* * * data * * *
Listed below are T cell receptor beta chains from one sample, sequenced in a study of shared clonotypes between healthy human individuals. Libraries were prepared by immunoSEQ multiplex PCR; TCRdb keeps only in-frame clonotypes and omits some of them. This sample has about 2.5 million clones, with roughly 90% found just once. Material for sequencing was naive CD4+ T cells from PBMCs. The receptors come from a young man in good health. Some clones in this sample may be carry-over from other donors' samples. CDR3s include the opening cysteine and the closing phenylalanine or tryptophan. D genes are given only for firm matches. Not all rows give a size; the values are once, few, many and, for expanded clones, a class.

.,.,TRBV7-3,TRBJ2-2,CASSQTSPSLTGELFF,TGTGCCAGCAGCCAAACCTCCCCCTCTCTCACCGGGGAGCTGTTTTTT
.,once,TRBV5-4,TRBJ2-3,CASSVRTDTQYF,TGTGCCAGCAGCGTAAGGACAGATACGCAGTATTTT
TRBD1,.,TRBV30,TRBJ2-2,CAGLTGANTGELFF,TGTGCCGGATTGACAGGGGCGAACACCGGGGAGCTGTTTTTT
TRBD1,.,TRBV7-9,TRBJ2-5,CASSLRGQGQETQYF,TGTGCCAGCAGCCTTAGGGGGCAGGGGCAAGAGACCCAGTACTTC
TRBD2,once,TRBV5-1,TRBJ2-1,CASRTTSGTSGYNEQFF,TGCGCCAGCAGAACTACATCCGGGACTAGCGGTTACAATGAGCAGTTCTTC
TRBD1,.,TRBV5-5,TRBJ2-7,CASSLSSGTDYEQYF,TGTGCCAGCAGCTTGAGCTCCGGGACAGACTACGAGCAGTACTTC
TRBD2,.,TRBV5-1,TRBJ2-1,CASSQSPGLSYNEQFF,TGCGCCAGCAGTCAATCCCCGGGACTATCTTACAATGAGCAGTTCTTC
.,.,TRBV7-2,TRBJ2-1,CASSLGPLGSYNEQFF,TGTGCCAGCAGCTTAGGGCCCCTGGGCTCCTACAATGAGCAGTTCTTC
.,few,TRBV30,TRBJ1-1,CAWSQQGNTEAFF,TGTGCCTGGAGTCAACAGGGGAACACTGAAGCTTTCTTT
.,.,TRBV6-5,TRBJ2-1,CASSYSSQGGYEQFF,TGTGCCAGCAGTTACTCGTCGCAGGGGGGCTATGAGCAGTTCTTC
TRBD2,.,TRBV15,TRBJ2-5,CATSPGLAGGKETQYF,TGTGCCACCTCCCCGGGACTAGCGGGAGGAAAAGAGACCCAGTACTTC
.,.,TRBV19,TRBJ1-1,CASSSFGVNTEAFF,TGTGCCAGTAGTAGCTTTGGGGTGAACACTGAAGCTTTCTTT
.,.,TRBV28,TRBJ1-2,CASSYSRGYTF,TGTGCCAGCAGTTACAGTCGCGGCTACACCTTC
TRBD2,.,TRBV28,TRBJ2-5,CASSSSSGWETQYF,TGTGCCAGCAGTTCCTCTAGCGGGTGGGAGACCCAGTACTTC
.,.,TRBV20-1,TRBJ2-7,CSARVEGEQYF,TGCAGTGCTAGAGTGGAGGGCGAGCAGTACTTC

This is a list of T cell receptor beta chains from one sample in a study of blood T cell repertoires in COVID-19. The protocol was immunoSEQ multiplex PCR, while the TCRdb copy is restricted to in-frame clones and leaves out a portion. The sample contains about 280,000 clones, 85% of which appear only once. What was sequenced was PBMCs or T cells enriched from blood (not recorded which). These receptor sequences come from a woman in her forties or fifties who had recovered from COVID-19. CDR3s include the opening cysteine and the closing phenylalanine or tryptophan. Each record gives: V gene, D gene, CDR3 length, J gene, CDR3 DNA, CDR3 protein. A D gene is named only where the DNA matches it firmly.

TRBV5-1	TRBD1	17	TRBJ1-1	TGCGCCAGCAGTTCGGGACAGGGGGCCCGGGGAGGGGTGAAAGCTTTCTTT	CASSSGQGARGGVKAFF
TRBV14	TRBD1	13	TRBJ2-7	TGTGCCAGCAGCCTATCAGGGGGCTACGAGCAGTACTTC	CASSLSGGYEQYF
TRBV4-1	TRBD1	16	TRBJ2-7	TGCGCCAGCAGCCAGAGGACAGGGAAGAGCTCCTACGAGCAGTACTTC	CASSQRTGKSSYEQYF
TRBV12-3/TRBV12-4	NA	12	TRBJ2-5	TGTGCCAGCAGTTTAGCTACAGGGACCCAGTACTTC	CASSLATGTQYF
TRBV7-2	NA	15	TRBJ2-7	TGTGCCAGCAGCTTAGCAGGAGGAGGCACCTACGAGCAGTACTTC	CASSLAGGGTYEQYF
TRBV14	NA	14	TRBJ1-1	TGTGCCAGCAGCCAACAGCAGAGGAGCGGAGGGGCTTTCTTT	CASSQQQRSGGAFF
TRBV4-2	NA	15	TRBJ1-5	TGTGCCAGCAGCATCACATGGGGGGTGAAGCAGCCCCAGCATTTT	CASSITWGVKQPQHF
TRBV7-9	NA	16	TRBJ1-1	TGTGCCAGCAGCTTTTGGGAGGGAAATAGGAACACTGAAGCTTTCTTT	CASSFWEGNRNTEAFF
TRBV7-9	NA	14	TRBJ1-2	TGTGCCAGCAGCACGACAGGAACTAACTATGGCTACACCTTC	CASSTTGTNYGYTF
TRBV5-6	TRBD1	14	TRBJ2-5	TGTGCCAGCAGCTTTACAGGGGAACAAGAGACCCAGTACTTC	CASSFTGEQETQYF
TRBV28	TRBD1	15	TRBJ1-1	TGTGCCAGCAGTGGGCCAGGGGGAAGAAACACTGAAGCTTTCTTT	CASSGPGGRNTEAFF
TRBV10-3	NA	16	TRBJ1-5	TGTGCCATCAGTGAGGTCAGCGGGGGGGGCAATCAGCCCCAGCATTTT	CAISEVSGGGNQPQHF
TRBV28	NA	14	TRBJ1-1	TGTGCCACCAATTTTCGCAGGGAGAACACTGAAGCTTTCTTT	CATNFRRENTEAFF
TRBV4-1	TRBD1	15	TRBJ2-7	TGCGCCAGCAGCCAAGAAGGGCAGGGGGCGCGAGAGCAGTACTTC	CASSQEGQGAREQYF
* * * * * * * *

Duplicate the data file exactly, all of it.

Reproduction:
Listed below are T cell receptor beta chains from one sample, sequenced in a study of shared clonotypes between healthy human individuals. Libraries were prepared by immunoSEQ multiplex PCR; TCRdb keeps only in-frame clonotypes and omits some of them. This sample has about 2.5 million clones, with roughly 90% found just once. Material for sequencing was naive CD4+ T cells from PBMCs. The receptors come from a young man in good health. Some clones in this sample may be carry-over from other donors' samples. CDR3s include the opening cysteine and the closing phenylalanine or tryptophan. D genes are given only for firm matches. Not all rows give a size; the values are once, few, many and, for expanded clones, a class.

.,.,TRBV7-3,TRBJ2-2,CASSQTSPSLTGELFF,TGTGCCAGCAGCCAAACCTCCCCCTCTCTCACCGGGGAGCTGTTTTTT
.,once,TRBV5-4,TRBJ2-3,CASSVRTDTQYF,TGTGCCAGCAGCGTAAGGACAGATACGCAGTATTTT
TRBD1,.,TRBV30,TRBJ2-2,CAGLTGANTGELFF,TGTGCCGGATTGACAGGGGCGAACACCGGGGAGCTGTTTTTT
TRBD1,.,TRBV7-9,TRBJ2-5,CASSLRGQGQETQYF,TGTGCCAGCAGCCTTAGGGGGCAGGGGCAAGAGACCCAGTACTTC
TRBD2,once,TRBV5-1,TRBJ2-1,CASRTTSGTSGYNEQFF,TGCGCCAGCAGAACTACATCCGGGACTAGCGGTTACAATGAGCAGTTCTTC
TRBD1,.,TRBV5-5,TRBJ2-7,CASSLSSGTDYEQYF,TGTGCCAGCAGCTTGAGCTCCGGGACAGACTACGAGCAGTACTTC
TRBD2,.,TRBV5-1,TRBJ2-1,CASSQSPGLSYNEQFF,TGCGCCAGCAGTCAATCCCCGGGACTATCTTACAATGAGCAGTTCTTC
.,.,TRBV7-2,TRBJ2-1,CASSLGPLGSYNEQFF,TGTGCCAGCAGCTTAGGGCCCCTGGGCTCCTACAATGAGCAGTTCTTC
.,few,TRBV30,TRBJ1-1,CAWSQQGNTEAFF,TGTGCCTGGAGTCAACAGGGGAACACTGAAGCTTTCTTT
.,.,TRBV6-5,TRBJ2-1,CASSYSSQGGYEQFF,TGTGCCAGCAGTTACTCGTCGCAGGGGGGCTATGAGCAGTTCTTC
TRBD2,.,TRBV15,TRBJ2-5,CATSPGLAGGKETQYF,TGTGCCACCTCCCCGGGACTAGCGGGAGGAAAAGAGACCCAGTACTTC
.,.,TRBV19,TRBJ1-1,CASSSFGVNTEAFF,TGTGCCAGTAGTAGCTTTGGGGTGAACACTGAAGCTTTCTTT
.,.,TRBV28,TRBJ1-2,CASSYSRGYTF,TGTGCCAGCAGTTACAGTCGCGGCTACACCTTC
TRBD2,.,TRBV28,TRBJ2-5,CASSSSSGWETQYF,TGTGCCAGCAGTTCCTCTAGCGGGTGGGAGACCCAGTACTTC
.,.,TRBV20-1,TRBJ2-7,CSARVEGEQYF,TGCAGTGCTAGAGTGGAGGGCGAGCAGTACTTC

This is a list of T cell receptor beta chains from one sample in a study of blood T cell repertoires in COVID-19. The protocol was immunoSEQ multiplex PCR, while the TCRdb copy is restricted to in-frame clones and leaves out a portion. The sample contains about 280,000 clones, 85% of which appear only once. What was sequenced was PBMCs or T cells enriched from blood (not recorded which). These receptor sequences come from a woman in her forties or fifties who had recovered from COVID-19. CDR3s include the opening cysteine and the closing phenylalanine or tryptophan. Each record gives: V gene, D gene, CDR3 length, J gene, CDR3 DNA, CDR3 protein. A D gene is named only where the DNA matches it firmly.

TRBV5-1	TRBD1	17	TRBJ1-1	TGCGCCAGCAGTTCGGGACAGGGGGCCCGGGGAGGGGTGAAAGCTTTCTTT	CASSSGQGARGGVKAFF
TRBV14	TRBD1	13	TRBJ2-7	TGTGCCAGCAGCCTATCAGGGGGCTACGAGCAGTACTTC	CASSLSGGYEQYF
TRBV4-1	TRBD1	16	TRBJ2-7	TGCGCCAGCAGCCAGAGGACAGGGAAGAGCTCCTACGAGCAGTACTTC	CASSQRTGKSSYEQYF
TRBV12-3/TRBV12-4	NA	12	TRBJ2-5	TGTGCCAGCAGTTTAGCTACAGGGACCCAGTACTTC	CASSLATGTQYF
TRBV7-2	NA	15	TRBJ2-7	TGTGCCAGCAGCTTAGCAGGAGGAGGCACCTACGAGCAGTACTTC	CASSLAGGGTYEQYF
TRBV14	NA	14	TRBJ1-1	TGTGCCAGCAGCCAACAGCAGAGGAGCGGAGGGGCTTTCTTT	CASSQQQRSGGAFF
TRBV4-2	NA	15	TRBJ1-5	TGTGCCAGCAGCATCACATGGGGGGTGAAGCAGCCCCAGCATTTT	CASSITWGVKQPQHF
TRBV7-9	NA	16	TRBJ1-1	TGTGCCAGCAGCTTTTGGGAGGGAAATAGGAACACTGAAGCTTTCTTT	CASSFWEGNRNTEAFF
TRBV7-9	NA	14	TRBJ1-2	TGTGCCAGCAGCACGACAGGAACTAACTATGGCTACACCTTC	CASSTTGTNYGYTF
TRBV5-6	TRBD1	14	TRBJ2-5	TGTGCCAGCAGCTTTACAGGGGAACAAGAGACCCAGTACTTC	CASSFTGEQETQYF
TRBV28	TRBD1	15	TRBJ1-1	TGTGCCAGCAGTGGGCCAGGGGGAAGAAACACTGAAGCTTTCTTT	CASSGPGGRNTEAFF
TRBV10-3	NA	16	TRBJ1-5	TGTGCCATCAGTGAGGTCAGCGGGGGGGGCAATCAGCCCCAGCATTTT	CAISEVSGGGNQPQHF
TRBV28	NA	14	TRBJ1-1	TGTGCCACCAATTTTCGCAGGGAGAACACTGAAGCTTTCTTT	CATNFRRENTEAFF
TRBV4-1	TRBD1	15	TRBJ2-7	TGCGCCAGCAGCCAAGAAGGGCAGGGGGCGCGAGAGCAGTACTTC	CASSQEGQGAREQYF